In another embodiment, a method is disclosed in which an interrogation device generates an electromagnetic (EM) wave signal. The interrogation device provides the signal to a passive analog sensor that converts a biological measurement of a subject into electrical reactance or impedance. The interrogation device also receives a response to the signal from the sensor. The sensor can be tuned at a resonant frequency. The interrogation device further analyzes the response to determine the biological measurement.
In another embodiment, a method is disclosed in which one or more interrogation devices generate multiple interrogation signals. The interrogation devices provide the interrogation signals to one or more passive analog sensors that are uniquely tuned to a single frequency. Each sensor converts one biological measurement of a subject into corresponding electrical resistance, reactance or impedance. The interrogation device(s) then receives the backscattered responses from these passive sensors simultaneously in a frequency-multiplexed or time-multiplexed or both formats. The interrogation device(s) further analyzes the responses to determine the biological measurements uniquely for each passive sensor.
In a further embodiment, a system is disclosed. The system includes an interrogation apparatus that generates an electromagnetic (EM) signal. The system also includes an analog sensor that receives the EM signal from the interrogation device, converts a biological measurement of a subject into an electrical resistance, modulates a response to the EM signal based on the electrical resistance, and provides the response to the interrogation device.
The embodiments herein may be better understood by referring to the following description in conjunction with the accompanying drawings in which like reference numerals indicate identically or functionally similar elements, of which:
In the figures, reference numbers refer to the same or equivalent parts of the present invention throughout the several figures of the drawing.DETAILED DESCRIPTION
To facilitate an understanding of the present invention, a number of terms and phrases are defined below. As used herein, the singular forms “a”, “an”, and “the” include plural forms unless the context clearly dictates otherwise. Thus, for example, reference to “a signal” includes reference to more than one signal.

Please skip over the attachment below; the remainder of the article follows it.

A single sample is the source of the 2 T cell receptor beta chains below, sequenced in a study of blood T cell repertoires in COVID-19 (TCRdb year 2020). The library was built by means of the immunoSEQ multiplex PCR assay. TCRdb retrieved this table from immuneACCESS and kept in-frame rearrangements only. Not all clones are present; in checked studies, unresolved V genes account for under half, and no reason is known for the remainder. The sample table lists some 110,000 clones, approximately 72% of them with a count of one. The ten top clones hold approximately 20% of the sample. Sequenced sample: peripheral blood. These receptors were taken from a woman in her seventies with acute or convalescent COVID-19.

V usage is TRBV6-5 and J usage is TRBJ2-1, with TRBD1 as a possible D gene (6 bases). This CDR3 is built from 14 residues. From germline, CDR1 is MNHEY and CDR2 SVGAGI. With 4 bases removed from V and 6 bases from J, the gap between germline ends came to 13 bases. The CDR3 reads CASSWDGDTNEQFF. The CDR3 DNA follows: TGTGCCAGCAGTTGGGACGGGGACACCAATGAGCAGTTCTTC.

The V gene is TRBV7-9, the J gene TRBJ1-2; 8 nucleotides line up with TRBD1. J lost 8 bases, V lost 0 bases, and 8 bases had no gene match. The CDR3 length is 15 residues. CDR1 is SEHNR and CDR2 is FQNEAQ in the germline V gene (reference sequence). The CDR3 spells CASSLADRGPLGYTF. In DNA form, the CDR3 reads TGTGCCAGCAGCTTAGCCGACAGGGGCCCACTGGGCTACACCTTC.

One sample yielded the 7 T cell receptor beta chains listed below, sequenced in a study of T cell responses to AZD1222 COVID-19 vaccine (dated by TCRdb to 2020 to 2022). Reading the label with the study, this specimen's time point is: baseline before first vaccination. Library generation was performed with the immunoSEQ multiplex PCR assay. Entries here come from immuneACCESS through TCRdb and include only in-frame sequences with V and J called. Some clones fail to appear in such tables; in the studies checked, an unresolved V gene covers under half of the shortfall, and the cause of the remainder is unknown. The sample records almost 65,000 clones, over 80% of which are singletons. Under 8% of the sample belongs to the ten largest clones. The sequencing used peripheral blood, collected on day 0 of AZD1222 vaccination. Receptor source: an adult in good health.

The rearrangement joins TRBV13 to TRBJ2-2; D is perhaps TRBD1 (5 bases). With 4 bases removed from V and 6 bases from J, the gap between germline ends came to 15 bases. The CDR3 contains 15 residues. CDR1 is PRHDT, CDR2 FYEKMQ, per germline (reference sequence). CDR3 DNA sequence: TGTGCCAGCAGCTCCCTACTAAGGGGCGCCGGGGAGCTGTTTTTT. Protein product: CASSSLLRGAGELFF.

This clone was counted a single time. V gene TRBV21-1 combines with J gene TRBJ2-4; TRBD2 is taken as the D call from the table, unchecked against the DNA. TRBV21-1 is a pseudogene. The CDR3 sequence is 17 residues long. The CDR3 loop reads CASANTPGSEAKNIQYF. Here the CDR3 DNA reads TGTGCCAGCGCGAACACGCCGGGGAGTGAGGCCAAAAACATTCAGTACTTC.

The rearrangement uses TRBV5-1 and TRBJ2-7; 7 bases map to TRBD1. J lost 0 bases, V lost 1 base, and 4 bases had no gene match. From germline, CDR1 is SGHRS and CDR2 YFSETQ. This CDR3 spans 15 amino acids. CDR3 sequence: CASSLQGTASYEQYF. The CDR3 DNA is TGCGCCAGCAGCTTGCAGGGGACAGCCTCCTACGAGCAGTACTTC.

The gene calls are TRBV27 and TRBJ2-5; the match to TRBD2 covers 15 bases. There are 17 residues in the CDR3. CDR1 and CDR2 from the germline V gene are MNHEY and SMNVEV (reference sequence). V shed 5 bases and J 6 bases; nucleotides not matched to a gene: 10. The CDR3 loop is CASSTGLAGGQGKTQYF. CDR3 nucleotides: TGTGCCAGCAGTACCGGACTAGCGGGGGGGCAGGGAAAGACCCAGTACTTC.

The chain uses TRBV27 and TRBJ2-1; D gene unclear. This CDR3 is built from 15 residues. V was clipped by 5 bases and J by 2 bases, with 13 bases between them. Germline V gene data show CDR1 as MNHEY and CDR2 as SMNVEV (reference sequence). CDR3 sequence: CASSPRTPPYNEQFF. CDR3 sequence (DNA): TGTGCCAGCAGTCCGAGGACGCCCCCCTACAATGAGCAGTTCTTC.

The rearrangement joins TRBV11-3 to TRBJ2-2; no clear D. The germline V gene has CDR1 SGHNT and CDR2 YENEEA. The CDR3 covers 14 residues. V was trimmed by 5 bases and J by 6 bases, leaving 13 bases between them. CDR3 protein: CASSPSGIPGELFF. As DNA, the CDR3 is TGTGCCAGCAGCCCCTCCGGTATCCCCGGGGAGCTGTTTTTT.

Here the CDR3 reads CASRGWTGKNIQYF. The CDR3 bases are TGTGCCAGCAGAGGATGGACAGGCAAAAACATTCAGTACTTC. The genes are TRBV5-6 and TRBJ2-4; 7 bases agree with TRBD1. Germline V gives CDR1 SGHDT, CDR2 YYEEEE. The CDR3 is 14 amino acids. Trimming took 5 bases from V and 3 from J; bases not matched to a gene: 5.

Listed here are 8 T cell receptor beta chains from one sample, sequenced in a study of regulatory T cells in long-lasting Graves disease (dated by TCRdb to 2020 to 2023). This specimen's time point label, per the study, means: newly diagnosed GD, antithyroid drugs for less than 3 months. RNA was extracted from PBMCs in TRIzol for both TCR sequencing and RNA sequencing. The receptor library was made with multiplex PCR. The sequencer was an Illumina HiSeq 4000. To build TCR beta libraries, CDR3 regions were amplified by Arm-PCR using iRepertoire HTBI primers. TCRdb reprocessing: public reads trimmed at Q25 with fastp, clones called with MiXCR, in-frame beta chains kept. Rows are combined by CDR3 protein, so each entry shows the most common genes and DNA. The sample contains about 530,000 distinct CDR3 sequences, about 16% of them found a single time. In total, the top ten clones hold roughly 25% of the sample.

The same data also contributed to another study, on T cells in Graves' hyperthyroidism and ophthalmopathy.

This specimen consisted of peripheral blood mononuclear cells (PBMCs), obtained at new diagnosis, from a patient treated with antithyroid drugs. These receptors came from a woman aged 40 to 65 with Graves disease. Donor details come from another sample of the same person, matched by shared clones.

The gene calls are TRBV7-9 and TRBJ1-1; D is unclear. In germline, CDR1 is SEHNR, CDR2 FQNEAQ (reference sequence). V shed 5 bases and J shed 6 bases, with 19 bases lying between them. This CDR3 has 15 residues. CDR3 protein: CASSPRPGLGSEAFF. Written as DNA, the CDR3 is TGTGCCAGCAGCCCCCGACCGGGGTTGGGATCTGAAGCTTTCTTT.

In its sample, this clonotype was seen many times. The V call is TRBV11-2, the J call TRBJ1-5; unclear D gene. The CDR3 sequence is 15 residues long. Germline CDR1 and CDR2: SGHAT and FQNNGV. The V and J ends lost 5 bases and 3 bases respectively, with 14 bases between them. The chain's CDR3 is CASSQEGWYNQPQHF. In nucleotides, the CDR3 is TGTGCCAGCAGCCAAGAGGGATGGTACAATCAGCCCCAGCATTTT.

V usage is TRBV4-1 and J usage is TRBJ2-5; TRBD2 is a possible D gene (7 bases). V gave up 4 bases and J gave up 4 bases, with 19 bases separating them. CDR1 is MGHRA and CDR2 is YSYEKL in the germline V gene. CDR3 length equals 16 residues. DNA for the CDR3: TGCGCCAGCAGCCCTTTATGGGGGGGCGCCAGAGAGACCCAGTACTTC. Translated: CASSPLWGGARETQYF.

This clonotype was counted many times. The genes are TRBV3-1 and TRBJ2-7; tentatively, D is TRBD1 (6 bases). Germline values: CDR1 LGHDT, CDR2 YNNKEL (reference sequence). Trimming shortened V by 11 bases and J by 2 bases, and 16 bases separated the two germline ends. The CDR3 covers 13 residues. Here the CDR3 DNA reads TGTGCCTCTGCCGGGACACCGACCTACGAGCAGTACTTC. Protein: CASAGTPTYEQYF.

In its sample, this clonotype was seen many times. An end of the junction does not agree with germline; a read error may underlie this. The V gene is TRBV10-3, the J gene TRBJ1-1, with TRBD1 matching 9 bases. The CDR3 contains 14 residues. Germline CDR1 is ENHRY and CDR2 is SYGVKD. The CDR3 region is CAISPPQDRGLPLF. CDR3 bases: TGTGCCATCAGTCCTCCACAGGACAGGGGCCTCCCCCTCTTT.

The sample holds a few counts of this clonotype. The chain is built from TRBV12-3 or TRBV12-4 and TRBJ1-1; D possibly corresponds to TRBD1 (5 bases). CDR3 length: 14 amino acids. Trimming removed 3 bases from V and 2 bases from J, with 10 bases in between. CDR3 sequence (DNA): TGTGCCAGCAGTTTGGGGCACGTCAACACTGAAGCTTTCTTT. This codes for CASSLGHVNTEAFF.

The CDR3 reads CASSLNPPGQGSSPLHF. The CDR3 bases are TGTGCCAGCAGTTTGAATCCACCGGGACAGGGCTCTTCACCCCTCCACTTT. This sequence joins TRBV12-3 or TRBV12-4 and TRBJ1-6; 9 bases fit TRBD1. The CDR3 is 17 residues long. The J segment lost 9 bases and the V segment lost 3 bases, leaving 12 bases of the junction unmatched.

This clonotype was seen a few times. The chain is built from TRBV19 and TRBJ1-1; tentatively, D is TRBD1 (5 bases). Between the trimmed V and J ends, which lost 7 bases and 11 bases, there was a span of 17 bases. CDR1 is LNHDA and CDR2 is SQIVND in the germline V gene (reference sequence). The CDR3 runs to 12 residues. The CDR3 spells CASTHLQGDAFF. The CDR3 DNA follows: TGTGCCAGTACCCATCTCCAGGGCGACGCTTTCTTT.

Unless specifically stated, or obvious from context, as used herein, the term “or” is understood to be inclusive.
As used herein, the terms “comprises,” “comprising,” “containing,” “having” and the like can have the meaning ascribed to them in U.S. Patent law and can mean “includes,” “including,” and the like; “consisting essentially of” or “consists essentially” likewise has the meaning ascribed in U.S. Patent law and the term is open-ended, allowing for the presence of more than that which is recited so long as basic or novel characteristics of that which is recited is not changed by the presence of more than that which is recited, but excludes prior art embodiments.
As used herein, the term “subject” is meant to refer to an animal, preferably a mammal including a non-primate (e.g., a cow, pig, horse, cat, dog, rat, mouse, etc.) and a primate (e.g., a monkey, such as a cynomolgous monkey, and a human), and more preferably a human. In a preferred embodiment, the subject is a human.
Referring now to
Sensors 104 may measure one or more types of biosignals from subject 102. For example, sensors 104 may take any or all of the following biological measurements from subject 102: a temperature measurement, a pulse measurement, a galvanic skin response measurement, a pulse oximetry measurement, an electrocardiography measurement, an electroencephalography measurement, combinations thereof, or the like.
During operation, an interrogator device queries sensors 104 for their respective biosignal measurements. The interrogator may do so by transmitting one or more signals to sensors 104 and, in response, receiving the measured biosignals from sensors 104. In one embodiment, an interrogation signal from the interrogator is sent using subject 102 as the medium. In other words, the signal from the interrogator and the response signal from a sensor 104 pass through subject 102. For example, a medical practitioner may use the interrogator to query a pulse oximeter sensor 104 (e.g., sensor S4) located on a finger of subject 102 by touching the interrogator to the subject's stomach. When the subject is used as a communication medium between the interrogator and sensors 104, the interrogation signal sent by the interrogator may be selected to be below a safe exposure threshold for the corresponding EM or RF signal (e.g., based on signal strength, frequency, etc.). In another embodiment, air may be used in whole or in part as the communication medium between the interrogator and any of sensors 104. The sensors 104 can be tuned uniquely to different resonant frequencies for simultaneous frequency multiplexed sensing by the interrogator.
Referring now to